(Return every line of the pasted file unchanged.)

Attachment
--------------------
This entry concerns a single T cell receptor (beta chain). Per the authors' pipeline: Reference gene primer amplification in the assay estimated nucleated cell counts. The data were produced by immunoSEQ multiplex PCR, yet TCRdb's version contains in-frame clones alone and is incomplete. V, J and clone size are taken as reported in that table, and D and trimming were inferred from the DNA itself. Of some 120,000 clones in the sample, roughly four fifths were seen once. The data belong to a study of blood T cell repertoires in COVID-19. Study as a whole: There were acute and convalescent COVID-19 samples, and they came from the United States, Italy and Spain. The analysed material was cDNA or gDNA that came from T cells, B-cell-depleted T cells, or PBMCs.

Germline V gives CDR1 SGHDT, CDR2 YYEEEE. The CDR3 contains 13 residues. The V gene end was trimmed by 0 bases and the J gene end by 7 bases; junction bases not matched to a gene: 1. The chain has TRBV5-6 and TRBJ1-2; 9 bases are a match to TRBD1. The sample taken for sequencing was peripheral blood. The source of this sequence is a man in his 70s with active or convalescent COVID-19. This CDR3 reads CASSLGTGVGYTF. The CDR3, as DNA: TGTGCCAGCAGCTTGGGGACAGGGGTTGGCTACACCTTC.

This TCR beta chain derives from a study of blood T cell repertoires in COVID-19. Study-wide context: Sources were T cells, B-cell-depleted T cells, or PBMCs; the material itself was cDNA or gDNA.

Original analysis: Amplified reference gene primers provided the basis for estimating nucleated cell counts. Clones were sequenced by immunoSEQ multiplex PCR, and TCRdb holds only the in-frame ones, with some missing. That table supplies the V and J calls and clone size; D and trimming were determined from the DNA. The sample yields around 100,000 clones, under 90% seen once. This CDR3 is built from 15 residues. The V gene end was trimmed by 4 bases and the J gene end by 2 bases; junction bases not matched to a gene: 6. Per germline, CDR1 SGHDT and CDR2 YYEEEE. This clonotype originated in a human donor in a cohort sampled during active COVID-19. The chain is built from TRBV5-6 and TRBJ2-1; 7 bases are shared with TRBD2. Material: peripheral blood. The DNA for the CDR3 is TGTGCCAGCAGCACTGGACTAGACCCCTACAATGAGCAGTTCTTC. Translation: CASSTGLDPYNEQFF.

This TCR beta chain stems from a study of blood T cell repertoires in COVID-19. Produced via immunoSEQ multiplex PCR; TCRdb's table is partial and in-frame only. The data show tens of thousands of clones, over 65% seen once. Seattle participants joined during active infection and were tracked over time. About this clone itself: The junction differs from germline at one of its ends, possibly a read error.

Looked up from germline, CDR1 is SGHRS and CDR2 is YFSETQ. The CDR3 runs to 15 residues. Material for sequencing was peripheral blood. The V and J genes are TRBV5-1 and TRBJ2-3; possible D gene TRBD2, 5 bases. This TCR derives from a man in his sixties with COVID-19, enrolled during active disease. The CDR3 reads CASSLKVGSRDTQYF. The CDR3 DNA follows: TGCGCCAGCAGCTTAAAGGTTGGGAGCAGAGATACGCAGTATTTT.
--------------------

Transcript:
This entry concerns a single T cell receptor (beta chain). Per the authors' pipeline: Reference gene primer amplification in the assay estimated nucleated cell counts. The data were produced by immunoSEQ multiplex PCR, yet TCRdb's version contains in-frame clones alone and is incomplete. V, J and clone size are taken as reported in that table, and D and trimming were inferred from the DNA itself. Of some 120,000 clones in the sample, roughly four fifths were seen once. The data belong to a study of blood T cell repertoires in COVID-19. Study as a whole: There were acute and convalescent COVID-19 samples, and they came from the United States, Italy and Spain. The analysed material was cDNA or gDNA that came from T cells, B-cell-depleted T cells, or PBMCs.

Germline V gives CDR1 SGHDT, CDR2 YYEEEE. The CDR3 contains 13 residues. The V gene end was trimmed by 0 bases and the J gene end by 7 bases; junction bases not matched to a gene: 1. The chain has TRBV5-6 and TRBJ1-2; 9 bases are a match to TRBD1. The sample taken for sequencing was peripheral blood. The source of this sequence is a man in his 70s with active or convalescent COVID-19. This CDR3 reads CASSLGTGVGYTF. The CDR3, as DNA: TGTGCCAGCAGCTTGGGGACAGGGGTTGGCTACACCTTC.

This TCR beta chain derives from a study of blood T cell repertoires in COVID-19. Study-wide context: Sources were T cells, B-cell-depleted T cells, or PBMCs; the material itself was cDNA or gDNA.

Original analysis: Amplified reference gene primers provided the basis for estimating nucleated cell counts. Clones were sequenced by immunoSEQ multiplex PCR, and TCRdb holds only the in-frame ones, with some missing. That table supplies the V and J calls and clone size; D and trimming were determined from the DNA. The sample yields around 100,000 clones, under 90% seen once. This CDR3 is built from 15 residues. The V gene end was trimmed by 4 bases and the J gene end by 2 bases; junction bases not matched to a gene: 6. Per germline, CDR1 SGHDT and CDR2 YYEEEE. This clonotype originated in a human donor in a cohort sampled during active COVID-19. The chain is built from TRBV5-6 and TRBJ2-1; 7 bases are shared with TRBD2. Material: peripheral blood. The DNA for the CDR3 is TGTGCCAGCAGCACTGGACTAGACCCCTACAATGAGCAGTTCTTC. Translation: CASSTGLDPYNEQFF.

This TCR beta chain stems from a study of blood T cell repertoires in COVID-19. Produced via immunoSEQ multiplex PCR; TCRdb's table is partial and in-frame only. The data show tens of thousands of clones, over 65% seen once. Seattle participants joined during active infection and were tracked over time. About this clone itself: The junction differs from germline at one of its ends, possibly a read error.

Looked up from germline, CDR1 is SGHRS and CDR2 is YFSETQ. The CDR3 runs to 15 residues. Material for sequencing was peripheral blood. The V and J genes are TRBV5-1 and TRBJ2-3; possible D gene TRBD2, 5 bases. This TCR derives from a man in his sixties with COVID-19, enrolled during active disease. The CDR3 reads CASSLKVGSRDTQYF. The CDR3 DNA follows: TGCGCCAGCAGCTTAAAGGTTGGGAGCAGAGATACGCAGTATTTT.